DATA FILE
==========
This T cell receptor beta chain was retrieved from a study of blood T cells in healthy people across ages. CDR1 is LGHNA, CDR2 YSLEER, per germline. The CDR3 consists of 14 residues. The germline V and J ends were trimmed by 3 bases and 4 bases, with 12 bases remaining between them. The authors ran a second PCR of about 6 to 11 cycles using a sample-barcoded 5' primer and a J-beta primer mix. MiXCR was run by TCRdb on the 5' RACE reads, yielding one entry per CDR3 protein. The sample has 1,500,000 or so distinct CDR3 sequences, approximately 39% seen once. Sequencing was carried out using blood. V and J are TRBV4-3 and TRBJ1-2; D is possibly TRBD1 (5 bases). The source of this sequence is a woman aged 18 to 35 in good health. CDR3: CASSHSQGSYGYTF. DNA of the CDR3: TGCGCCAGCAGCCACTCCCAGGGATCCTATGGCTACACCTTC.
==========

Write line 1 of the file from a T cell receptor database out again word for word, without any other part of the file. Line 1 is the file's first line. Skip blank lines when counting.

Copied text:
This T cell receptor beta chain was retrieved from a study of blood T cells in healthy people across ages. CDR1 is LGHNA, CDR2 YSLEER, per germline. The CDR3 consists of 14 residues. The germline V and J ends were trimmed by 3 bases and 4 bases, with 12 bases remaining between them. The authors ran a second PCR of about 6 to 11 cycles using a sample-barcoded 5' primer and a J-beta primer mix. MiXCR was run by TCRdb on the 5' RACE reads, yielding one entry per CDR3 protein. The sample has 1,500,000 or so distinct CDR3 sequences, approximately 39% seen once. Sequencing was carried out using blood. V and J are TRBV4-3 and TRBJ1-2; D is possibly TRBD1 (5 bases). The source of this sequence is a woman aged 18 to 35 in good health. CDR3: CASSHSQGSYGYTF. DNA of the CDR3: TGCGCCAGCAGCCACTCCCAGGGATCCTATGGCTACACCTTC.